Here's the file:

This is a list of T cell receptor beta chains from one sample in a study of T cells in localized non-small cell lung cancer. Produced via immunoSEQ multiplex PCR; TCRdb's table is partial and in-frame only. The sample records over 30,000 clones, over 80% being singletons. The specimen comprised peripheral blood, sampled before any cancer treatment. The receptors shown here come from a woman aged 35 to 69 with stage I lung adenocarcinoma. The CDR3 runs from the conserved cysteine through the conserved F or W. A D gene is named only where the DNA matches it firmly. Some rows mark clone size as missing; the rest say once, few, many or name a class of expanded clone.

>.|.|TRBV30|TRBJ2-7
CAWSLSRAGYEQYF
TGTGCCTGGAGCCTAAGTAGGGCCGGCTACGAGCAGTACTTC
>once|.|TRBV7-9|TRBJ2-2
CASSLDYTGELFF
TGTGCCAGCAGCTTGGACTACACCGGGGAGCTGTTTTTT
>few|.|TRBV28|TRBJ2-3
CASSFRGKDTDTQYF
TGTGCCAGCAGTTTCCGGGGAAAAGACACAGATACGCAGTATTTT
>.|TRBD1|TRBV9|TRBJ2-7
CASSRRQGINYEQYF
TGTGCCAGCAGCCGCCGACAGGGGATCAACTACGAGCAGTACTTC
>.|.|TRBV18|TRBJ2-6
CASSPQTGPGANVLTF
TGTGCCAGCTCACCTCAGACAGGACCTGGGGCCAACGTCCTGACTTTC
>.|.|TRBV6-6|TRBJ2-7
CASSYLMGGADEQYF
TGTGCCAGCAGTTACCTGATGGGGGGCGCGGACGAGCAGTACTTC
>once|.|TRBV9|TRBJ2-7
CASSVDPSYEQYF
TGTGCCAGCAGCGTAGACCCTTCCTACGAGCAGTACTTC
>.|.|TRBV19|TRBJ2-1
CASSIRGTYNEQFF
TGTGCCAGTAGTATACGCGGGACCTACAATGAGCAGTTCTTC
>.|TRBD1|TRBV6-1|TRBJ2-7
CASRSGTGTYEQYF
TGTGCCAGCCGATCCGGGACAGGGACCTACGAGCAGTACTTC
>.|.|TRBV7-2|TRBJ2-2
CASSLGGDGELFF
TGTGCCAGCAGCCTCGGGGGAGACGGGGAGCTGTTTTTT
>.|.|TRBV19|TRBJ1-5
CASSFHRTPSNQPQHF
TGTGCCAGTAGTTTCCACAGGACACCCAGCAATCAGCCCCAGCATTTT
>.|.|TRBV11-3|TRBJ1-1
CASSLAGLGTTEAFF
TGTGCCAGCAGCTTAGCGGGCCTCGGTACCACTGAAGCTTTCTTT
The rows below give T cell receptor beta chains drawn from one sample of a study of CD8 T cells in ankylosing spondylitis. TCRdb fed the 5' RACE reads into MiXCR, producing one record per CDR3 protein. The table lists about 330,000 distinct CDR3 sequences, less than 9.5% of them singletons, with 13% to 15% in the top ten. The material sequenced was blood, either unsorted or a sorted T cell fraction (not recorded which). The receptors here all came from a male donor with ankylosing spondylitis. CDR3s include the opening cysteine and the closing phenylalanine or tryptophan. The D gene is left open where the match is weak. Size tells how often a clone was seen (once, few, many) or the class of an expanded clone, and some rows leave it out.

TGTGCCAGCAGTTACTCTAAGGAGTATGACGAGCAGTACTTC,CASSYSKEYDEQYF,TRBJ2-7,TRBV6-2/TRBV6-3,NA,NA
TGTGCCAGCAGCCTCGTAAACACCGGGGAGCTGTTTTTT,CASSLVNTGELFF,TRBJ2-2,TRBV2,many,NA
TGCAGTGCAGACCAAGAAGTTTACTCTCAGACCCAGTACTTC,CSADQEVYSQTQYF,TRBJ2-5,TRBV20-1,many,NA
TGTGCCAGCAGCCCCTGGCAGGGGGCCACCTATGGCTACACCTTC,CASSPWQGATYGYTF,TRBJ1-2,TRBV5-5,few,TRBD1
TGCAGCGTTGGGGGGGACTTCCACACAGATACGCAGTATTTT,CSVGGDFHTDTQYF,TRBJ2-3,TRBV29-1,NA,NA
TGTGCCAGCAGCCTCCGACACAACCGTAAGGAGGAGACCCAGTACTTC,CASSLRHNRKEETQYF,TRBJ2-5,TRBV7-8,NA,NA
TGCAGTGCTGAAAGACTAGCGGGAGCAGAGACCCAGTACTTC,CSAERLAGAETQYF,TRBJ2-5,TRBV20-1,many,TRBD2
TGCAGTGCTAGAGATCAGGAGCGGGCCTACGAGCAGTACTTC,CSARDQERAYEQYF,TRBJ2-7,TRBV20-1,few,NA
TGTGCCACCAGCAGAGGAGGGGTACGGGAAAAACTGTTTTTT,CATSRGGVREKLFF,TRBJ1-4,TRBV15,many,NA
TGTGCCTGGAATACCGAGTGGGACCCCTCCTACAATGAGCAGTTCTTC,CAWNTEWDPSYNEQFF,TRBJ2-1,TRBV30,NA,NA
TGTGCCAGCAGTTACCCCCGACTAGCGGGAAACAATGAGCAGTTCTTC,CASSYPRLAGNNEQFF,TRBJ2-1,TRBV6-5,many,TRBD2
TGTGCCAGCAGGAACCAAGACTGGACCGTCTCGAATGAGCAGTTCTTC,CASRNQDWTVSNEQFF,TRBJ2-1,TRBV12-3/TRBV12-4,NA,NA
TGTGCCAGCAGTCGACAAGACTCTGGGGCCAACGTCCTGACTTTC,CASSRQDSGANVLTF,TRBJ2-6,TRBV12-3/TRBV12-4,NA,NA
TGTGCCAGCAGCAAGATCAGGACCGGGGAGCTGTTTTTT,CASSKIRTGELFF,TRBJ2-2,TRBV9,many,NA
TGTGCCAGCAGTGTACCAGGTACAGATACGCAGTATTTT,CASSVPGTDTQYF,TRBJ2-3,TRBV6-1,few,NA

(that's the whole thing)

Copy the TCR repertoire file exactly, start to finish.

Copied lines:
This is a list of T cell receptor beta chains from one sample in a study of T cells in localized non-small cell lung cancer. Produced via immunoSEQ multiplex PCR; TCRdb's table is partial and in-frame only. The sample records over 30,000 clones, over 80% being singletons. The specimen comprised peripheral blood, sampled before any cancer treatment. The receptors shown here come from a woman aged 35 to 69 with stage I lung adenocarcinoma. The CDR3 runs from the conserved cysteine through the conserved F or W. A D gene is named only where the DNA matches it firmly. Some rows mark clone size as missing; the rest say once, few, many or name a class of expanded clone.

>.|.|TRBV30|TRBJ2-7
CAWSLSRAGYEQYF
TGTGCCTGGAGCCTAAGTAGGGCCGGCTACGAGCAGTACTTC
>once|.|TRBV7-9|TRBJ2-2
CASSLDYTGELFF
TGTGCCAGCAGCTTGGACTACACCGGGGAGCTGTTTTTT
>few|.|TRBV28|TRBJ2-3
CASSFRGKDTDTQYF
TGTGCCAGCAGTTTCCGGGGAAAAGACACAGATACGCAGTATTTT
>.|TRBD1|TRBV9|TRBJ2-7
CASSRRQGINYEQYF
TGTGCCAGCAGCCGCCGACAGGGGATCAACTACGAGCAGTACTTC
>.|.|TRBV18|TRBJ2-6
CASSPQTGPGANVLTF
TGTGCCAGCTCACCTCAGACAGGACCTGGGGCCAACGTCCTGACTTTC
>.|.|TRBV6-6|TRBJ2-7
CASSYLMGGADEQYF
TGTGCCAGCAGTTACCTGATGGGGGGCGCGGACGAGCAGTACTTC
>once|.|TRBV9|TRBJ2-7
CASSVDPSYEQYF
TGTGCCAGCAGCGTAGACCCTTCCTACGAGCAGTACTTC
>.|.|TRBV19|TRBJ2-1
CASSIRGTYNEQFF
TGTGCCAGTAGTATACGCGGGACCTACAATGAGCAGTTCTTC
>.|TRBD1|TRBV6-1|TRBJ2-7
CASRSGTGTYEQYF
TGTGCCAGCCGATCCGGGACAGGGACCTACGAGCAGTACTTC
>.|.|TRBV7-2|TRBJ2-2
CASSLGGDGELFF
TGTGCCAGCAGCCTCGGGGGAGACGGGGAGCTGTTTTTT
>.|.|TRBV19|TRBJ1-5
CASSFHRTPSNQPQHF
TGTGCCAGTAGTTTCCACAGGACACCCAGCAATCAGCCCCAGCATTTT
>.|.|TRBV11-3|TRBJ1-1
CASSLAGLGTTEAFF
TGTGCCAGCAGCTTAGCGGGCCTCGGTACCACTGAAGCTTTCTTT
The rows below give T cell receptor beta chains drawn from one sample of a study of CD8 T cells in ankylosing spondylitis. TCRdb fed the 5' RACE reads into MiXCR, producing one record per CDR3 protein. The table lists about 330,000 distinct CDR3 sequences, less than 9.5% of them singletons, with 13% to 15% in the top ten. The material sequenced was blood, either unsorted or a sorted T cell fraction (not recorded which). The receptors here all came from a male donor with ankylosing spondylitis. CDR3s include the opening cysteine and the closing phenylalanine or tryptophan. The D gene is left open where the match is weak. Size tells how often a clone was seen (once, few, many) or the class of an expanded clone, and some rows leave it out.

TGTGCCAGCAGTTACTCTAAGGAGTATGACGAGCAGTACTTC,CASSYSKEYDEQYF,TRBJ2-7,TRBV6-2/TRBV6-3,NA,NA
TGTGCCAGCAGCCTCGTAAACACCGGGGAGCTGTTTTTT,CASSLVNTGELFF,TRBJ2-2,TRBV2,many,NA
TGCAGTGCAGACCAAGAAGTTTACTCTCAGACCCAGTACTTC,CSADQEVYSQTQYF,TRBJ2-5,TRBV20-1,many,NA
TGTGCCAGCAGCCCCTGGCAGGGGGCCACCTATGGCTACACCTTC,CASSPWQGATYGYTF,TRBJ1-2,TRBV5-5,few,TRBD1
TGCAGCGTTGGGGGGGACTTCCACACAGATACGCAGTATTTT,CSVGGDFHTDTQYF,TRBJ2-3,TRBV29-1,NA,NA
TGTGCCAGCAGCCTCCGACACAACCGTAAGGAGGAGACCCAGTACTTC,CASSLRHNRKEETQYF,TRBJ2-5,TRBV7-8,NA,NA
TGCAGTGCTGAAAGACTAGCGGGAGCAGAGACCCAGTACTTC,CSAERLAGAETQYF,TRBJ2-5,TRBV20-1,many,TRBD2
TGCAGTGCTAGAGATCAGGAGCGGGCCTACGAGCAGTACTTC,CSARDQERAYEQYF,TRBJ2-7,TRBV20-1,few,NA
TGTGCCACCAGCAGAGGAGGGGTACGGGAAAAACTGTTTTTT,CATSRGGVREKLFF,TRBJ1-4,TRBV15,many,NA
TGTGCCTGGAATACCGAGTGGGACCCCTCCTACAATGAGCAGTTCTTC,CAWNTEWDPSYNEQFF,TRBJ2-1,TRBV30,NA,NA
TGTGCCAGCAGTTACCCCCGACTAGCGGGAAACAATGAGCAGTTCTTC,CASSYPRLAGNNEQFF,TRBJ2-1,TRBV6-5,many,TRBD2
TGTGCCAGCAGGAACCAAGACTGGACCGTCTCGAATGAGCAGTTCTTC,CASRNQDWTVSNEQFF,TRBJ2-1,TRBV12-3/TRBV12-4,NA,NA
TGTGCCAGCAGTCGACAAGACTCTGGGGCCAACGTCCTGACTTTC,CASSRQDSGANVLTF,TRBJ2-6,TRBV12-3/TRBV12-4,NA,NA
TGTGCCAGCAGCAAGATCAGGACCGGGGAGCTGTTTTTT,CASSKIRTGELFF,TRBJ2-2,TRBV9,many,NA
TGTGCCAGCAGTGTACCAGGTACAGATACGCAGTATTTT,CASSVPGTDTQYF,TRBJ2-3,TRBV6-1,few,NA